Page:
BWW Review: ASSISTED LIVING: THE MUSICAL Makes Retirement Look Fun
Assisted Living: The Musical, written and performed by comedy duo Rick Compton and Betsy Bennett, and accompanied by pianist Jeremy Franklin Goodman, is a hilarious little 75-minute distraction from life's real aches and pains, playing now at The Playhouse at Westport Plaza. The vaudeville-style musical revue is set in the present day at Pelican Roost, a senior living community, where eighteen colorful characters take turns giving the real scoop on life after a person's AARP membership starts. The story (what loose story there is) is framed within bookend scenes wherein a narrating couple wears halos and looks back at their last many years on earth while they resided at Pelican Roost-where "even the defibrillator is shaped like a pelican."
In these fondly-remembered years at Pelican Roost, everything was just swell. There were no alarm clocks, no pregnancies, and the drugs were all legal. It was like a cruise really, except the final destination was not the Bahamas. They lived through skinny dipping and steak nights, learning how to use the internet, owners' association obligations, and lots of "hoochie coochie coo," too.
Particularly amusing numbers include "Help! I've Fallen (For You) and I Can't Get Up" about a resident whose scooter breaks down while making a pass at a lady near the cholesterol monitoring station. "My Hide" is a jaunty little number to the tune of "Rawhide" that starts with the very singable, "Saggin' saggin' saggin' / oh my tush is draggin' / and my tits are saggin' / my hide," and it just gets funnier from there. "Goin' Mobile," is a doo-wop melody highlighting a couple of pretty tricked-out walkers (a.k.a. "senior pimpmobiles"), which are loaded not only with the typical yellow tennis ball feet, but also with golf clubs, Hello Kitty towels, and decorative string lights. Perhaps the funniest of all is a Viagra-inspired tune appropriately called "The Uplifting Medley," and we'll just say with practically singalong-able inclusions like, "There's no agra like VI-agra like no agra I know," it inspires big laughs. Ahem.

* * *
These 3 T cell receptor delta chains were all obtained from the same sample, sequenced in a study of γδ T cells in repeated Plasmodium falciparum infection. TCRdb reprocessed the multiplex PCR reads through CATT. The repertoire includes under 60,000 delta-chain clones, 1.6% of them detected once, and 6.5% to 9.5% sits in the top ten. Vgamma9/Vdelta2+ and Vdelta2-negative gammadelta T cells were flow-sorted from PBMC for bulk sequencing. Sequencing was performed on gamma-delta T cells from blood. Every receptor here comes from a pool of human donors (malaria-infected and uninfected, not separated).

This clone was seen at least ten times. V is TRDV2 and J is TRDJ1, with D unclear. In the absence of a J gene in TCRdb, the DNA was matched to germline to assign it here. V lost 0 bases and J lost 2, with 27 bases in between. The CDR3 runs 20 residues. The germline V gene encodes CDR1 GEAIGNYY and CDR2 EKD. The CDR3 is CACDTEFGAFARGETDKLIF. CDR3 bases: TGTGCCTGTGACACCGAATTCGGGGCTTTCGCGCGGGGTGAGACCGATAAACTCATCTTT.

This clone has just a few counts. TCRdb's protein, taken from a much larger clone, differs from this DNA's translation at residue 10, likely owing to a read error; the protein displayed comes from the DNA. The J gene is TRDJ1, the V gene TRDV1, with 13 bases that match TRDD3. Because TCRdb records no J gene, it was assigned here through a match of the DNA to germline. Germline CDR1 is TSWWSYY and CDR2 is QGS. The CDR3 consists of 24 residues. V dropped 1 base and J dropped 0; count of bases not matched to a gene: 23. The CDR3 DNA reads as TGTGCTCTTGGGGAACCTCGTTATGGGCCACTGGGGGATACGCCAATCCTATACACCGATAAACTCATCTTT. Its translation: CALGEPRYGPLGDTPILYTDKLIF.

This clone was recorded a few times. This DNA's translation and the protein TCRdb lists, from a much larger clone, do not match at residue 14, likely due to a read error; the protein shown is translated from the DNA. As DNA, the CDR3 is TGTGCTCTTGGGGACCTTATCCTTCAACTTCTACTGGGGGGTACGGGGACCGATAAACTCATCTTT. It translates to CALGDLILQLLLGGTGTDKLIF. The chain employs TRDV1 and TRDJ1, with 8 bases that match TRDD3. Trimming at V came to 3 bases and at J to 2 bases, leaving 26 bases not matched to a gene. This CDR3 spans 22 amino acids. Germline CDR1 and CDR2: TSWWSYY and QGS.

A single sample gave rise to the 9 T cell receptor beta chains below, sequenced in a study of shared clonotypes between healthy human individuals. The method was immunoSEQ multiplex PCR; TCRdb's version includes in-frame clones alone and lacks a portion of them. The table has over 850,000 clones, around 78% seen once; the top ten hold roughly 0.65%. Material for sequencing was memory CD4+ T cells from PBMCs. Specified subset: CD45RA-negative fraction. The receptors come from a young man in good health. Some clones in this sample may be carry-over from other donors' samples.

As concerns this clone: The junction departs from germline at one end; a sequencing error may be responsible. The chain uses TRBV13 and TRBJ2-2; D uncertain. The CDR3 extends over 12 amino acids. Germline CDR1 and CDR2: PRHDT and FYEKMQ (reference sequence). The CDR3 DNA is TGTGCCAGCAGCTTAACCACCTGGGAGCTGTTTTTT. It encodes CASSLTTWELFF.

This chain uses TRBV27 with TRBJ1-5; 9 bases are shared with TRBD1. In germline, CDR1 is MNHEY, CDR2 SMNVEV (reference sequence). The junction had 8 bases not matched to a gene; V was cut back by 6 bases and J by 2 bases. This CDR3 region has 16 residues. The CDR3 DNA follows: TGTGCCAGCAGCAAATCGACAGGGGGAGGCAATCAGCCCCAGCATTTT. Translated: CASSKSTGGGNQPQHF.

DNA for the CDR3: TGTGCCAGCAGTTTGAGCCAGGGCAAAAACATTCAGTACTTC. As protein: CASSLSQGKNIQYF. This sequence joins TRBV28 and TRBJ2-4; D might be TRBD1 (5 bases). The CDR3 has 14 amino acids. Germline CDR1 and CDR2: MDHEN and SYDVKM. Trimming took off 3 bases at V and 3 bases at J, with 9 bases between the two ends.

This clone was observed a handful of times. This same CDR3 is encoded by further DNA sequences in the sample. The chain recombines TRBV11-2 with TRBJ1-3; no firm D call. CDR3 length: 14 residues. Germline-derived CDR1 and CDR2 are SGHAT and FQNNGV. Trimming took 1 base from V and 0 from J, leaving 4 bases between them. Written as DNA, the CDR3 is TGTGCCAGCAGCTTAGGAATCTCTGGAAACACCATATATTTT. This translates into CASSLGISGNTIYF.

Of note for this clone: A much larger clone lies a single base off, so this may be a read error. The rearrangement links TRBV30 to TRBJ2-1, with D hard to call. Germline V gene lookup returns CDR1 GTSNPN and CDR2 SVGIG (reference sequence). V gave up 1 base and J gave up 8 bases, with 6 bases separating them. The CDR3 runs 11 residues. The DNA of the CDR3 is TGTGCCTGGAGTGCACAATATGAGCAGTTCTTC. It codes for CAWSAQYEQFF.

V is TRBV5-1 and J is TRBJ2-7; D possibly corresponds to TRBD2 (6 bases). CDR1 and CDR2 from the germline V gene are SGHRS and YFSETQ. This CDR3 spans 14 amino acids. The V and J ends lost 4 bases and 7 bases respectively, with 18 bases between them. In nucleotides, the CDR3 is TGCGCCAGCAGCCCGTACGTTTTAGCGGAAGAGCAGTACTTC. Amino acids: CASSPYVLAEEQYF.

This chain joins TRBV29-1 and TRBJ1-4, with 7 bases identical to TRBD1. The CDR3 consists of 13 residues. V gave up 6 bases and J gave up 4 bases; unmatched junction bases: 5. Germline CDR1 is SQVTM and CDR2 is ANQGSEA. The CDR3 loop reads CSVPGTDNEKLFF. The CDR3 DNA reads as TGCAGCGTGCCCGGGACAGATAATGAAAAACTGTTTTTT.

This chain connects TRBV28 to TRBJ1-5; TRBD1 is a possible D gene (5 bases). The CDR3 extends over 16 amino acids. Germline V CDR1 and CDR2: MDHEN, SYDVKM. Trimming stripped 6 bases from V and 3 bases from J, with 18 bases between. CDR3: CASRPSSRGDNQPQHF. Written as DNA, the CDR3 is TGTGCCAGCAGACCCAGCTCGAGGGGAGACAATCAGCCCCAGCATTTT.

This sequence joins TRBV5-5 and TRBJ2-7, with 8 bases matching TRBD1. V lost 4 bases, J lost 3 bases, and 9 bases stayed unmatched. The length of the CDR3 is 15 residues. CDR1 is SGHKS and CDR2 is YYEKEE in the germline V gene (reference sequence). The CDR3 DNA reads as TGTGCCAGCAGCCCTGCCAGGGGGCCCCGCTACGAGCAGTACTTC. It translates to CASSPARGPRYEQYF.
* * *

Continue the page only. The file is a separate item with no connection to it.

With just a few wigs, hats, glasses, jackets, and well-chosen props, Compton and Bennett bring the eighteen different energetic characters to life through great timing and transitions. A couple of the more memorable characters include the flamboyant Naomi Lipshitz-Yamamoto-Murphy, who gets an apartment upgrade every time she buries a husband; a Wellness Center nurse whose job is to educate, medicate, and lubricate the residents as she reminds us, "It's okay to get close, but don't get something gross!"; and a slickly-dressed compensation lawyer whose mission is to sell us all on "extended life liability" and "injury remembrance" suits. "If you do not remember being injured," he says, "Call me. You can trust me because I'm a lawyer."
This show is unquestionably light on plot, and it's definitely not something that will have you pondering any depth of humanity, but it is a sunny little comedy with entertaining characters and lots of get-up-and-go. Whether you're at retirement age or you want a peek at what's in store for the best years of a life, this one just may get you smiling and clapping along. Assisted Living: The Musical plays through August 11 at The Playhouse at Westport Plaza. For more information and tickets, https://www.metrotix.com/events/detail/assisted-living.